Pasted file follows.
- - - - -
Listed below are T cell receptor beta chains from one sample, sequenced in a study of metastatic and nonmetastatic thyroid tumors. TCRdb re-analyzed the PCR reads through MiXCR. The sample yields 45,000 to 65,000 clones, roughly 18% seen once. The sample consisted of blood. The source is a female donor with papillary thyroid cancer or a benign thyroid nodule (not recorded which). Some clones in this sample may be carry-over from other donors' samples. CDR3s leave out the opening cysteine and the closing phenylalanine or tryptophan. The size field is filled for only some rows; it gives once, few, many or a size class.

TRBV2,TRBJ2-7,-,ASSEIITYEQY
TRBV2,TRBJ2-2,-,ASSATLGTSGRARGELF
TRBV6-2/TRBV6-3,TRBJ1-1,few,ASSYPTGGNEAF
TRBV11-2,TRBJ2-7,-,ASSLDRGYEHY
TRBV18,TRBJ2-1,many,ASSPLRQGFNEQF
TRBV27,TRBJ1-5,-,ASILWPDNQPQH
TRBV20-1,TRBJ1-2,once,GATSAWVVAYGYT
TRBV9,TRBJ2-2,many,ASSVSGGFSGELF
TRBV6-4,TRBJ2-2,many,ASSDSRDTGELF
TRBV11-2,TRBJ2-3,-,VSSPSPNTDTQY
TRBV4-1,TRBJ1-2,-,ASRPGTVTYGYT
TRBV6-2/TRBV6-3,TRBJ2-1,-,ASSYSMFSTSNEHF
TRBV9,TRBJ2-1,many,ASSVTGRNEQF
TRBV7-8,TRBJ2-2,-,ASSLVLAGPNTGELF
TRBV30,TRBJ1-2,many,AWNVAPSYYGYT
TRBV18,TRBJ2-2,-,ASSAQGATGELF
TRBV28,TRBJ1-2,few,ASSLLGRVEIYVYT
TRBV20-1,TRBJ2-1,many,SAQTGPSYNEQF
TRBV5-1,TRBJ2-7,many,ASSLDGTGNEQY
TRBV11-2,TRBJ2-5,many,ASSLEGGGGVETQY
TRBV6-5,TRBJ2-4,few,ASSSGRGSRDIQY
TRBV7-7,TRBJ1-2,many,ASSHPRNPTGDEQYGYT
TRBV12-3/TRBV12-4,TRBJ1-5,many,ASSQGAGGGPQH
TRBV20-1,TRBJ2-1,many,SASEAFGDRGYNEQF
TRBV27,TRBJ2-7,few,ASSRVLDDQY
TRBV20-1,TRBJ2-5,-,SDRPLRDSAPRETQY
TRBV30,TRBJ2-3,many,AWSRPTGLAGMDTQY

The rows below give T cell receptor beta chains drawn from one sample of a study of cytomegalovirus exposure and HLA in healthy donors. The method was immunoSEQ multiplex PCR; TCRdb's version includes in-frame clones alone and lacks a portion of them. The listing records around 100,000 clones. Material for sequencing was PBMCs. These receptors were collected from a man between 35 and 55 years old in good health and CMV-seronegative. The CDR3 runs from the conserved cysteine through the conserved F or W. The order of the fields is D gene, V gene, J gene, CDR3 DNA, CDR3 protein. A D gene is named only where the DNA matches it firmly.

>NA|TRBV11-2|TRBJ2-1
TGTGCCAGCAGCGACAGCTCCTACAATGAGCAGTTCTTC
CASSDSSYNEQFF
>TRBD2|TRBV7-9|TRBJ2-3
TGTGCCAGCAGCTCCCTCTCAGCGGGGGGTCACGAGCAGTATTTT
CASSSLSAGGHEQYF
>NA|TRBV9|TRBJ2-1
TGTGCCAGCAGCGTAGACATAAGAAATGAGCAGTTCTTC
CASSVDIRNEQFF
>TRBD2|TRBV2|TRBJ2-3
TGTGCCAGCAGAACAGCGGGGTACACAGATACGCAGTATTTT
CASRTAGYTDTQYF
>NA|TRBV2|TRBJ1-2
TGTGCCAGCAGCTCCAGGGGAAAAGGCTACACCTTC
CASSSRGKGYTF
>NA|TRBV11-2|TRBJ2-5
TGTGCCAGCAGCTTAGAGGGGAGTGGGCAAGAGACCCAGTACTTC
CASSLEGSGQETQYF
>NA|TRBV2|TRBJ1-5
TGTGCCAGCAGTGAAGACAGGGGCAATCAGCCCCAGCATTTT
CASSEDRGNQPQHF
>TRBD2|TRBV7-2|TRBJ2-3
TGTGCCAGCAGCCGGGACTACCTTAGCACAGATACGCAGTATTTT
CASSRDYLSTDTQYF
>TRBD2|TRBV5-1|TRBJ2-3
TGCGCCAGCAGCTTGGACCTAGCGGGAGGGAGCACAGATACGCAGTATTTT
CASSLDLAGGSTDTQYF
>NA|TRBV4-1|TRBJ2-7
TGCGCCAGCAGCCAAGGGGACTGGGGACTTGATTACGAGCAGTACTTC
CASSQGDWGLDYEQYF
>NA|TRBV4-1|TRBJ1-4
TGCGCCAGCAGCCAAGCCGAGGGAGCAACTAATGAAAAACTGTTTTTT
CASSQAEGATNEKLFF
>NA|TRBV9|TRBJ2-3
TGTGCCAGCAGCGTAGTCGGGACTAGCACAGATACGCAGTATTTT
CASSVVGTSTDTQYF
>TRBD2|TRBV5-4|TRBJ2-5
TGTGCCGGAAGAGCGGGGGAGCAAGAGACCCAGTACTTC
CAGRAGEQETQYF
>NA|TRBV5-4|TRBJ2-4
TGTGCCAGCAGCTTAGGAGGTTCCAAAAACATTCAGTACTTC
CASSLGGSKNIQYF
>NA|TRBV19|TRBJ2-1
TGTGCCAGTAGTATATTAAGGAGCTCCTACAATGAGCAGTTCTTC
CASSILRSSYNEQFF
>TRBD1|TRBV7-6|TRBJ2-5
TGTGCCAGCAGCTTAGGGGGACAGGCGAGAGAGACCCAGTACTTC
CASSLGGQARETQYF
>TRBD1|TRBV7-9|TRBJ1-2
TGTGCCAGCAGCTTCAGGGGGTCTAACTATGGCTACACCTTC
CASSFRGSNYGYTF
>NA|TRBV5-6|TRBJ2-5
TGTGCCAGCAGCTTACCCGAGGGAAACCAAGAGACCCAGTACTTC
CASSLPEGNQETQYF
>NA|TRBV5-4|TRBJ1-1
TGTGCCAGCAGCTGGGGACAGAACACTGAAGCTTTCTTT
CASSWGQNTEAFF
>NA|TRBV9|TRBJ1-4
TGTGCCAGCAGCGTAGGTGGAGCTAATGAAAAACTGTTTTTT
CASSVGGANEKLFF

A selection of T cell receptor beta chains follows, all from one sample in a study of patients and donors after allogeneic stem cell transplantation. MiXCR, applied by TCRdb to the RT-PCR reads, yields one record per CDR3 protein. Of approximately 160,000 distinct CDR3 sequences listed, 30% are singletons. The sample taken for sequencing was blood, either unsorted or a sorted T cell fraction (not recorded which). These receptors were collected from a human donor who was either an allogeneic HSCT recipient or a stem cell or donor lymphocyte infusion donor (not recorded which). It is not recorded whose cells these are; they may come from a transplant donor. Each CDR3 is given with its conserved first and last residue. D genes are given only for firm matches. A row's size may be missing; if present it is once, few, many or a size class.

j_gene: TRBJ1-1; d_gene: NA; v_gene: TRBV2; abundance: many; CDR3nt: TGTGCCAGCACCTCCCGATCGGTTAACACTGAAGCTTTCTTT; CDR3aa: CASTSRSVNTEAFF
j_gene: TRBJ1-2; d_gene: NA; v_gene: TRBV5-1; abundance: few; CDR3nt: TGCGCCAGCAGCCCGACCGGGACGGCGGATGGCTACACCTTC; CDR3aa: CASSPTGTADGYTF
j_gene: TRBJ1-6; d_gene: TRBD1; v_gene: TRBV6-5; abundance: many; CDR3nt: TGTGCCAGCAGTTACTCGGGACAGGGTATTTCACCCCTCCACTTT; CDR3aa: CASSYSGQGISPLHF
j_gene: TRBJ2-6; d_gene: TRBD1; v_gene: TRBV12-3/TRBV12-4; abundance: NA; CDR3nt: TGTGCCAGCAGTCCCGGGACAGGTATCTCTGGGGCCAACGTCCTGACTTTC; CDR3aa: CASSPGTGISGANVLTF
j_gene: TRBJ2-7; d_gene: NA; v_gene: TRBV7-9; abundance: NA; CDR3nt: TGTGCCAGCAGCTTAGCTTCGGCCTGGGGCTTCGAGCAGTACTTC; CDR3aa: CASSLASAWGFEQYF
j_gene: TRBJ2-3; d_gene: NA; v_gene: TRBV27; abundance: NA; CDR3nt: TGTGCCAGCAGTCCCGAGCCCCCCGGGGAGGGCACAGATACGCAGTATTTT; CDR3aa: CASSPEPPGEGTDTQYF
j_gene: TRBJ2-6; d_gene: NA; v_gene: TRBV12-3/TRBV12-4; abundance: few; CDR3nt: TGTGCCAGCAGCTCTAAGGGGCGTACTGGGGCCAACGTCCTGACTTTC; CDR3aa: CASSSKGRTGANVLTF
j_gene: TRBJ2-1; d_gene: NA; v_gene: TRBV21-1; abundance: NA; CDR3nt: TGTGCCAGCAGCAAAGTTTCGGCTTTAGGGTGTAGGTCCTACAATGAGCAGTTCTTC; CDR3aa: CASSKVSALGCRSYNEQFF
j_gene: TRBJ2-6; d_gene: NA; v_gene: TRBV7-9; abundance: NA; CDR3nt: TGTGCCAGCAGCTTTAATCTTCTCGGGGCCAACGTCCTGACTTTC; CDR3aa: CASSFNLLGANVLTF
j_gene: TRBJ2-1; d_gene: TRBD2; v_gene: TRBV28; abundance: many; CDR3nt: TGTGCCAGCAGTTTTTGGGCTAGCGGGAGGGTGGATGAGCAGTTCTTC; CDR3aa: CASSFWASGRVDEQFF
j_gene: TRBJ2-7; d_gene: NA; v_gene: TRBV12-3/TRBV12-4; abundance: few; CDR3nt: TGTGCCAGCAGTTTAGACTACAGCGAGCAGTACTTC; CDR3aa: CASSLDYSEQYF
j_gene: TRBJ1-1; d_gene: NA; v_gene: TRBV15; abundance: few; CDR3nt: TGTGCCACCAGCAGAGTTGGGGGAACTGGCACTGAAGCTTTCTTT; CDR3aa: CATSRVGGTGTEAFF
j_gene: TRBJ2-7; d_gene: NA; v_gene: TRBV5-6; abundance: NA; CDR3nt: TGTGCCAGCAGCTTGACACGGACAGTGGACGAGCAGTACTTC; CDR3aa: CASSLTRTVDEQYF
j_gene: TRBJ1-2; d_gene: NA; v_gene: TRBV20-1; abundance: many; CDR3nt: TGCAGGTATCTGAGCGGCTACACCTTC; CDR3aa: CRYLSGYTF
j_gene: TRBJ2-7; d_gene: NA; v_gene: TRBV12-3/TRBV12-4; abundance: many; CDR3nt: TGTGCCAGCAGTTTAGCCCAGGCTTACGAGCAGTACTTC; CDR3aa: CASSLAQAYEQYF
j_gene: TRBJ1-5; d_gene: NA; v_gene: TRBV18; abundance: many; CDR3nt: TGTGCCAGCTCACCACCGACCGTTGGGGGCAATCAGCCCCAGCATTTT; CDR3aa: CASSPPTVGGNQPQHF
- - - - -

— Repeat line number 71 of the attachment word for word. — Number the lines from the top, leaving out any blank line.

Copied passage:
CASSLGGSKNIQYF